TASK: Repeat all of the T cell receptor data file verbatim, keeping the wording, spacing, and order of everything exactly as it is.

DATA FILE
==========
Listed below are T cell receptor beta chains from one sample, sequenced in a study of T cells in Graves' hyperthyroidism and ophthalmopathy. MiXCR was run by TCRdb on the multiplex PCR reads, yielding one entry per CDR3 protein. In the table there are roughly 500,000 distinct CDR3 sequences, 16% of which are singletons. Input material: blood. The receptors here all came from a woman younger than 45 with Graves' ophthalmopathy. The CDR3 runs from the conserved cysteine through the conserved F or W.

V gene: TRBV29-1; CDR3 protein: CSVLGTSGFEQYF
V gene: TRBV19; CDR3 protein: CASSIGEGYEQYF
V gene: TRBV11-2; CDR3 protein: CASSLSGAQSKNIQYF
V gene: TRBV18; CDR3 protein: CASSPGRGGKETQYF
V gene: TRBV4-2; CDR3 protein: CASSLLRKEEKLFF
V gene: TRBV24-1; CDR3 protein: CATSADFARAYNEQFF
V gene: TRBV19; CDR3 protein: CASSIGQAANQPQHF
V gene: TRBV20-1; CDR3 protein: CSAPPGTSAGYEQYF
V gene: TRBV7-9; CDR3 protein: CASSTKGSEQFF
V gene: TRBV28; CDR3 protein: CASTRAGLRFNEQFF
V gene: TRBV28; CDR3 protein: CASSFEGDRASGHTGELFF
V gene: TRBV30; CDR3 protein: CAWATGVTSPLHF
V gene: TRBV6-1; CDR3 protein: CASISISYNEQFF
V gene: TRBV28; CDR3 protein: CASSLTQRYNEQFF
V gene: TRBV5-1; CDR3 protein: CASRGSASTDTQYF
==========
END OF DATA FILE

Listed below are T cell receptor beta chains from one sample, sequenced in a study of T cells in Graves' hyperthyroidism and ophthalmopathy. MiXCR was run by TCRdb on the multiplex PCR reads, yielding one entry per CDR3 protein. In the table there are roughly 500,000 distinct CDR3 sequences, 16% of which are singletons. Input material: blood. The receptors here all came from a woman younger than 45 with Graves' ophthalmopathy. The CDR3 runs from the conserved cysteine through the conserved F or W.

V gene: TRBV29-1; CDR3 protein: CSVLGTSGFEQYF
V gene: TRBV19; CDR3 protein: CASSIGEGYEQYF
V gene: TRBV11-2; CDR3 protein: CASSLSGAQSKNIQYF
V gene: TRBV18; CDR3 protein: CASSPGRGGKETQYF
V gene: TRBV4-2; CDR3 protein: CASSLLRKEEKLFF
V gene: TRBV24-1; CDR3 protein: CATSADFARAYNEQFF
V gene: TRBV19; CDR3 protein: CASSIGQAANQPQHF
V gene: TRBV20-1; CDR3 protein: CSAPPGTSAGYEQYF
V gene: TRBV7-9; CDR3 protein: CASSTKGSEQFF
V gene: TRBV28; CDR3 protein: CASTRAGLRFNEQFF
V gene: TRBV28; CDR3 protein: CASSFEGDRASGHTGELFF
V gene: TRBV30; CDR3 protein: CAWATGVTSPLHF
V gene: TRBV6-1; CDR3 protein: CASISISYNEQFF
V gene: TRBV28; CDR3 protein: CASSLTQRYNEQFF
V gene: TRBV5-1; CDR3 protein: CASRGSASTDTQYF